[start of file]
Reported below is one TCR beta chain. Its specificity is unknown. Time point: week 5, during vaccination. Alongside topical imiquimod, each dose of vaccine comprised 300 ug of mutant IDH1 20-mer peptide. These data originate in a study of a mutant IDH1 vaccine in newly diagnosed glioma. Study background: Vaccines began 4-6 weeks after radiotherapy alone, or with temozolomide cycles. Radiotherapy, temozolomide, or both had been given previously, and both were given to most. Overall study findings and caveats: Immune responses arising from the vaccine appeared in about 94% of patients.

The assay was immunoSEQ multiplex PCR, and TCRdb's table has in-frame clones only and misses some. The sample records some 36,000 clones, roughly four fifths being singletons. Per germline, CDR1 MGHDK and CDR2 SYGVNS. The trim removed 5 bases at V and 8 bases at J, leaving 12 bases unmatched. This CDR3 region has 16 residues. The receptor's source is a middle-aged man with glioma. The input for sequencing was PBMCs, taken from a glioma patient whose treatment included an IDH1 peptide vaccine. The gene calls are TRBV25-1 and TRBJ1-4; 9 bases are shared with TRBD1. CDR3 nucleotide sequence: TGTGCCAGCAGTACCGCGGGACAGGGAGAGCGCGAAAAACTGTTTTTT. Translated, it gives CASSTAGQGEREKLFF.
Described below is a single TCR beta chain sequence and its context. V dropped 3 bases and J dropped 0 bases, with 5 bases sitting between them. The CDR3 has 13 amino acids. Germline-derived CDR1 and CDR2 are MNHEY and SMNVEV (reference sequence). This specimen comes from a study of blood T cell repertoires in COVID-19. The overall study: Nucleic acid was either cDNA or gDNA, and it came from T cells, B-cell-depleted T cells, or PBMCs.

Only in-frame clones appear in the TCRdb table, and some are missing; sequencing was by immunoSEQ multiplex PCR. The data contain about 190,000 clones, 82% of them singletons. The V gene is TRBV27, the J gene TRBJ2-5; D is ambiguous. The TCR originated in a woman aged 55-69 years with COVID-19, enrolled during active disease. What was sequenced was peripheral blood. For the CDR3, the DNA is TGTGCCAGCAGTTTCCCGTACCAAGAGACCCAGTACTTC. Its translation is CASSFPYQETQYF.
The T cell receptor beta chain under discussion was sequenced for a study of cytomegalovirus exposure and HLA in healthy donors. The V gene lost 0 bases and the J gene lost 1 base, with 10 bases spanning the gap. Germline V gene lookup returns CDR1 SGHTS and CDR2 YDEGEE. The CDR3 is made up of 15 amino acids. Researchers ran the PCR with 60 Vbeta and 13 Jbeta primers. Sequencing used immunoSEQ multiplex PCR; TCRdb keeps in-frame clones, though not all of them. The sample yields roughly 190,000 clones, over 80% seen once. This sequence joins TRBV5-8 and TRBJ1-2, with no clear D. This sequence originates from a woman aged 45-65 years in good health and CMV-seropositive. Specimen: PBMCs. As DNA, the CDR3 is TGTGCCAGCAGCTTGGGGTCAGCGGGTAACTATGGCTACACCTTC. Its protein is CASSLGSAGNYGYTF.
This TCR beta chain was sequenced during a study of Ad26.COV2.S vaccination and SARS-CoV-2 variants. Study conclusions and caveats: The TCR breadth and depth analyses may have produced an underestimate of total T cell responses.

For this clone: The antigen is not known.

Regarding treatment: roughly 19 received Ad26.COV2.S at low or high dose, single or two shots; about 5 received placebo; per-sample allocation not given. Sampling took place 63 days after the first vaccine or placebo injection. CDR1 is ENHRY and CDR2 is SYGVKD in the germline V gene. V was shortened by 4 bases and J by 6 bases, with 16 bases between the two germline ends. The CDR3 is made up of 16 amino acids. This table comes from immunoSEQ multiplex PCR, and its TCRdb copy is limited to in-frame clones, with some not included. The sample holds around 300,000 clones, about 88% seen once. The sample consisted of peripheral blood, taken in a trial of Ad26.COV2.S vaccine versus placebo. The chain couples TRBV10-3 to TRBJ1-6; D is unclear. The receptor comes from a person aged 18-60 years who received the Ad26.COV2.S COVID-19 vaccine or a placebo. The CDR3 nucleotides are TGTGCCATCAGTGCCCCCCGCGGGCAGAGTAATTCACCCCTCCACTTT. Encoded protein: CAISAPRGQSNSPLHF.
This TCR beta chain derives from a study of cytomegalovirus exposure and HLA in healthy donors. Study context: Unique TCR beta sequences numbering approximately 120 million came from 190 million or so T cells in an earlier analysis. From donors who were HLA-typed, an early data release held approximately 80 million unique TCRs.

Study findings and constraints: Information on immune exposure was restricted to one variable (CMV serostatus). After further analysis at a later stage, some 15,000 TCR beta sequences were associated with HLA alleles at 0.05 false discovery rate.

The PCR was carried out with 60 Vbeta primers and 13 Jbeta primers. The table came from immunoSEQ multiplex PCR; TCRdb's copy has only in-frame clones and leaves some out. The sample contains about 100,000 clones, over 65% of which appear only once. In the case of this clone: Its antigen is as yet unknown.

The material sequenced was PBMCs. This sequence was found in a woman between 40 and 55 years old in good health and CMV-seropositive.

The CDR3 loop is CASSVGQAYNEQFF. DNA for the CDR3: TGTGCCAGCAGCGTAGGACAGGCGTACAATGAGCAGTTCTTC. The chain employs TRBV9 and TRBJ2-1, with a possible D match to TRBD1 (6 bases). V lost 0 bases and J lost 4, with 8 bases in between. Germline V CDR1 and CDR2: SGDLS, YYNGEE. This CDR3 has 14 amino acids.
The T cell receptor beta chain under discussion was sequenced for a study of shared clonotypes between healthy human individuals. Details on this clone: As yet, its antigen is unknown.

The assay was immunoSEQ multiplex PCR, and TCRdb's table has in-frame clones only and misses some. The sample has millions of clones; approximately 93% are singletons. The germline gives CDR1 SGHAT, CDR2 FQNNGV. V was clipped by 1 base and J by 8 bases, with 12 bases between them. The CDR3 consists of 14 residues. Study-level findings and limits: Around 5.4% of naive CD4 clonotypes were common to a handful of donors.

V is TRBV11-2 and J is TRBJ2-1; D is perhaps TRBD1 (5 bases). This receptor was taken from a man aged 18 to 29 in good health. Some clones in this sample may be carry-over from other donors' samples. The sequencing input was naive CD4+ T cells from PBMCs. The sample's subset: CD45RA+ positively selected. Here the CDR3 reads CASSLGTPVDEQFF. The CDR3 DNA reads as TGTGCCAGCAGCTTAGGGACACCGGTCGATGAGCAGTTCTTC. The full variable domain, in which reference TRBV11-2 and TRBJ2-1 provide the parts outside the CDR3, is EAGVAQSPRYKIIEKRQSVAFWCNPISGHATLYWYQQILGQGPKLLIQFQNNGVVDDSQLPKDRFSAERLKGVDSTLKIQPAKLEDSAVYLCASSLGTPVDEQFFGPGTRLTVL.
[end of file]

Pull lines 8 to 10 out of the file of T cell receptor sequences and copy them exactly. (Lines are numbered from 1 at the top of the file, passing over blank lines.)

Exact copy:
Regarding treatment: roughly 19 received Ad26.COV2.S at low or high dose, single or two shots; about 5 received placebo; per-sample allocation not given. Sampling took place 63 days after the first vaccine or placebo injection. CDR1 is ENHRY and CDR2 is SYGVKD in the germline V gene. V was shortened by 4 bases and J by 6 bases, with 16 bases between the two germline ends. The CDR3 is made up of 16 amino acids. This table comes from immunoSEQ multiplex PCR, and its TCRdb copy is limited to in-frame clones, with some not included. The sample holds around 300,000 clones, about 88% seen once. The sample consisted of peripheral blood, taken in a trial of Ad26.COV2.S vaccine versus placebo. The chain couples TRBV10-3 to TRBJ1-6; D is unclear. The receptor comes from a person aged 18-60 years who received the Ad26.COV2.S COVID-19 vaccine or a placebo. The CDR3 nucleotides are TGTGCCATCAGTGCCCCCCGCGGGCAGAGTAATTCACCCCTCCACTTT. Encoded protein: CAISAPRGQSNSPLHF.
This TCR beta chain derives from a study of cytomegalovirus exposure and HLA in healthy donors. Study context: Unique TCR beta sequences numbering approximately 120 million came from 190 million or so T cells in an earlier analysis. From donors who were HLA-typed, an early data release held approximately 80 million unique TCRs.

Study findings and constraints: Information on immune exposure was restricted to one variable (CMV serostatus). After further analysis at a later stage, some 15,000 TCR beta sequences were associated with HLA alleles at 0.05 false discovery rate.